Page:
Many know by now that such post or replies are generally "deleted" within hours by most moderators. However, i have seen some display of "Ego" battling and sarcasim that i feel was not in good taste.

Whereas we all are different people, some of us have strong personalities (smile) and some are very soft (suttle). As at work for an exmple, managerial personal carry themselves and project calmness in dealing with most situations that others would "over react" to. They have the 'Control" and/or charactor to maintain calmness and non-emotioal responce to situaions. Their job commands it.

However, others (like me) sometimes need to walk away and calm down or "vent" prior to responding and/or taking action.

When at home in front of a key board, it is easy for some of us to go off when "emotional" and say things we would later have said differently.

I find that words and phrases such as " in my opinion", "i feel", respectfully, and many other wording of things can soften up what might otherwise appear to be "aggressive" communication.

After all, a keyboard can for some can be like many other things, a tool to vent a momentary emotional upset. Replying later or contacting one by personel e-mail (when possible) is another way to resolve our differences without using the forum to settle them.

Rescently i was informed by someone who often reads the forums that it is good that i am vocal and complimented my willingness to be "outspoken" however, sometimes it is felt that i say a little to much or go to deep. Also that at times he does not always agree with my statements.

That is fine as i understood it is ones "opinion" from someone i respect. I feel no need to defend it now or then. We must be carefull with what and how we epress our "dissagreements" with others. Keep it "respectful" and there should not be any problems.

In my opinion !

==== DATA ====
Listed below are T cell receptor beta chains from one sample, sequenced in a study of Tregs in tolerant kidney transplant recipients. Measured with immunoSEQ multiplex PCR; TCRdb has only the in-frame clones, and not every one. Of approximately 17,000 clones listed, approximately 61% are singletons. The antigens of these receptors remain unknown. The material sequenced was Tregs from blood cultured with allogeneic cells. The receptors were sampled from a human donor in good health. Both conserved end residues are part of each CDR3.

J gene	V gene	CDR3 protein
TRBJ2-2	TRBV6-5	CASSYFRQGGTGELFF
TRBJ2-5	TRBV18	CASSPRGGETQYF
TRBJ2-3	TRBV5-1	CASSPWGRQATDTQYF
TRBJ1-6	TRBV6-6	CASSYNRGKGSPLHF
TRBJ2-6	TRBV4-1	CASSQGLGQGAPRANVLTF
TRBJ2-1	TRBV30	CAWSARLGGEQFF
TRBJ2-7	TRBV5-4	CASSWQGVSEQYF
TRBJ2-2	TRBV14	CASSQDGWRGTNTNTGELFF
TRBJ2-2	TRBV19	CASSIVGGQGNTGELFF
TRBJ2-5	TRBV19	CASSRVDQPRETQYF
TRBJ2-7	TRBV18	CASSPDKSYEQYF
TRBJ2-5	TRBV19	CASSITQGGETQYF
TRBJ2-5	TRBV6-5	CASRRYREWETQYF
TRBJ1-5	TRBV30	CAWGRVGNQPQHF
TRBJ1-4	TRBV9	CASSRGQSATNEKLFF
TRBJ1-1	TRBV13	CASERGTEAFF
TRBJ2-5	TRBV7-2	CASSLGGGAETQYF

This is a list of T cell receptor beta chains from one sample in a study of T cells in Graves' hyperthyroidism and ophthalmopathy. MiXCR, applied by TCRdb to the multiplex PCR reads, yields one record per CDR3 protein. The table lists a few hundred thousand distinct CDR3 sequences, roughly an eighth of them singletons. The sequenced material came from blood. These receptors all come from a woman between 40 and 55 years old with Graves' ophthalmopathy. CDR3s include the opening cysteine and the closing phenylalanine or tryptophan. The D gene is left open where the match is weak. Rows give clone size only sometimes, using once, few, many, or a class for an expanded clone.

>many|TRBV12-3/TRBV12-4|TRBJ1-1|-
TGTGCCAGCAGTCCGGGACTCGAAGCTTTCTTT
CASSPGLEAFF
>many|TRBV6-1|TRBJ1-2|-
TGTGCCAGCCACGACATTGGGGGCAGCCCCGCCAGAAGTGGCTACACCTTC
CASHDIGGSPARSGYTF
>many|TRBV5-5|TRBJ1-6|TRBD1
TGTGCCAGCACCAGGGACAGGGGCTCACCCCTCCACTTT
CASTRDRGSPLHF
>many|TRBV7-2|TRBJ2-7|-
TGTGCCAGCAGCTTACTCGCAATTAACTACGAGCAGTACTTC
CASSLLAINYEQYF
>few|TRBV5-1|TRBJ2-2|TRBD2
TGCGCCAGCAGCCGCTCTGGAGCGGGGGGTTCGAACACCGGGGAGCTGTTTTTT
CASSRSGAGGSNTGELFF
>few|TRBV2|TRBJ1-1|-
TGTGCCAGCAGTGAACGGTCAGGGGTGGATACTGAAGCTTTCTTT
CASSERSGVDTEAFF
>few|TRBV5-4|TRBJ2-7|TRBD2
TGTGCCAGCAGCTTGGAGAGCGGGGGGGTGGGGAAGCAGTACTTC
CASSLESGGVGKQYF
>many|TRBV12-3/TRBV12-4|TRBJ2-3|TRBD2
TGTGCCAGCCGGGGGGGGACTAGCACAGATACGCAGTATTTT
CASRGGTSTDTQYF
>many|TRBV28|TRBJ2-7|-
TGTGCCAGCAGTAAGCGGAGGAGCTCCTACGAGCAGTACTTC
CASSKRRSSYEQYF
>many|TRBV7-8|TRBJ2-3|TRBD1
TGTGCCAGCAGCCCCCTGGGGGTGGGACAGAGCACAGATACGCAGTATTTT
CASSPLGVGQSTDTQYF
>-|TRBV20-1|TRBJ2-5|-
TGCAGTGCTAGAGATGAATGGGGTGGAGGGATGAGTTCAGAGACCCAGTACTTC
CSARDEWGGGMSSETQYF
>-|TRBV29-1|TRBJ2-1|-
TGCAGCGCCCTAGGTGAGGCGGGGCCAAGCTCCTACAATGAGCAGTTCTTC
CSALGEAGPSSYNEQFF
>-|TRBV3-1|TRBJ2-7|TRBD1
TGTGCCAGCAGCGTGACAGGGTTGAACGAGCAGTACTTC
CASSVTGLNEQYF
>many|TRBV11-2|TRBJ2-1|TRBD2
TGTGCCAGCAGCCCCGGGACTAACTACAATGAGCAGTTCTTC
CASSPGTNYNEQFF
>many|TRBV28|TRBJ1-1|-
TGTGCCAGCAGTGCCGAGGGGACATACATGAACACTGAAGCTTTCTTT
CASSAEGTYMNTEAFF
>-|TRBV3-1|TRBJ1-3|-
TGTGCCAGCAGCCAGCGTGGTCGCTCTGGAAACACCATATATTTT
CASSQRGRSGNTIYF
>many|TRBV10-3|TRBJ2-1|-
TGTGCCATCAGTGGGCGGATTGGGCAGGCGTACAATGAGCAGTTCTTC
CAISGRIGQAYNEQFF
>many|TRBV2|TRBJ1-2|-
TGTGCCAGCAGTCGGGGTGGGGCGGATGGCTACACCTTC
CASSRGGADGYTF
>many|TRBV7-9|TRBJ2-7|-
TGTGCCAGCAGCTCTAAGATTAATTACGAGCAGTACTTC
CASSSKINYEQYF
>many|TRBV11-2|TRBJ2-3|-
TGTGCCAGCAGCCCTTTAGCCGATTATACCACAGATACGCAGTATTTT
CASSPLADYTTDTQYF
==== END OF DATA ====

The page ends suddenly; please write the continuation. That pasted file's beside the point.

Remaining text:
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Gary S.


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PostPosted: Tue Jul 25, 2000 7:04 pm 
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Gary:
This is a discussion forum. To discuss issues, one needs to speak their minds.
Keep posting your thoughts. Your participation is what keeps thes forums interesting.

Words like "in my opinion, respectfully, and
I feel" should be understood by most everybody as the intent behind the content.
However some feel these are put into messages sarcastically. Without using body language and voice, one could interpret them this way. The Smilies Legend should include a sincerity character. Maybe we could use this symbol <S> when we are conveying sincerity. Image


You also said:
<BLOCKQUOTE><font size="1" face="Verdana, Arial">quote
Quote:
Replying later or contacting one by personel e-mail (when possible) is another way to resolve our differences without using the forum to settle them.


I see a problem with this method of apologizing or clarifying previous posts.
The participants and readers (OK lurkers...I hate that word) who do not post, have no way of knowing if a controversy was resolved. At the very least an editing of the original message by the moderator or the original poster (who has the authority to edit their own posts) should be done to let everyone who followed the thread know that there is/was a misunderstanding.

Keep the thoughts flowing Gary.



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Len Testa